Conrad Bacon, Portfolio Director for Hammerson, said: “We are proud that the Bullring Selfridges building has gained icon status for its design and we want to ensure that it maintains its pride of place in both in Birmingham and the UK. The design and construction of the build means we have made the decision to undertake these upgrade works now to ensure the building’s long-term future whilst improving its environmental performance.”

Sam Watts, General Manager of Selfridges Birmingham, said: “We fully support the work Hammerson is about to undertake on our store to ensure its longevity and sustainability.

This work also gives us an opportunity to playfully transform the Birmingham skyline whilst championing the design talent of our city’s own Osman Yousefzada.”

Osman Yousefzada, designer, said: “I feel very lucky to have been selected from a shortlist of acclaimed international artists asked to design the scaffolding wrap. As an artist and designer, whose clothes have been stocked at Selfridges since my first ever collection, it is amazing to think that I will be dressing Selfridges itself. This will be my first piece of public art and to be able to do it on such a scale is truly exciting. I can’t wait to see it completed’. 

Notes to editors

Hammerson
Hammerson create vibrant, continually evolving spaces, in and around thriving European cities, with a focus on flagship retail destinations and Premium Outlets.  As of 30 June 2020, our portfolio of high-quality venues had a value of £7.7 billion and included 21 flagship destinations in thriving cities, and investments in premium outlet villages through our partnership with Value Retail and the VIA Outlets joint venture. Key retail venues include Bullring & Grand Central, Birmingham, Bicester Village, Oxfordshire, Dundrum Town Centre, Dublin, and Les Terrasses du Port, Marseille.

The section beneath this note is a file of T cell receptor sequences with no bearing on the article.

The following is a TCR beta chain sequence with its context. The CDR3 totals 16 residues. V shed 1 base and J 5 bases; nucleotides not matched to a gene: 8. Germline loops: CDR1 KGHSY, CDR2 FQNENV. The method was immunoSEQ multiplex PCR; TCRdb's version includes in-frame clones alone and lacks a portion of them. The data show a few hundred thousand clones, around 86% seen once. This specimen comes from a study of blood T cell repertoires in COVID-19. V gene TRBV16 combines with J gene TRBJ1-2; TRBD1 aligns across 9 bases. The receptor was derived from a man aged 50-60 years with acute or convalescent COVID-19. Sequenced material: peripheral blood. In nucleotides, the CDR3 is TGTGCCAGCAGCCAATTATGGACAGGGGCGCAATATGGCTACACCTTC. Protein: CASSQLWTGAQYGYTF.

Osman Yousefzada
Since launching his eponymous label in 2008, Osman Yousefzada has forged a niche in luxury womenswear with an intellectual approach to design, exploring the cross pollination with other creative disciplines, garnering numerous awards. The designer and artist works at the intersection of art and fashion, combining his multi-disciplinary design practice with a strong sense of social commentary. His work is shaped by a personal consideration of the contemporary fashion world and the industry’s inherent inequalities, juxtaposed with representations associated with the experience of immigration.

Yousefzada pursued formal training and education at Central Saint Martins, London; the University of Cambridge; and SOAS, London. He held his solo exhibition Being Somewhere Else at Ikon, Birmingham (2018); and has collaborated on projects with Cecilia Bengolea and Haroon Mirza as part of Volcano Extravaganza -Total Anastrophes at Dhaka Art Summit, Dhaka/Stromboli (2018), as well as the group show Nightfall at Mendes Wood, Brussels (2019). He also participated in the Lahore Biennale A Rich Tapestry & A Believe is not a belief, because the truth is unbelievable (2020), Also at the Whitechapel Gallery London, he presented a film ‘Her dreams are bigger’ to co- incide with Radical Figures (2020), and has exhibited at the  Victoria & Albert  Museum, London; Design Museum, London, Cincinnati Art Museum and the Ringling Museum, Florida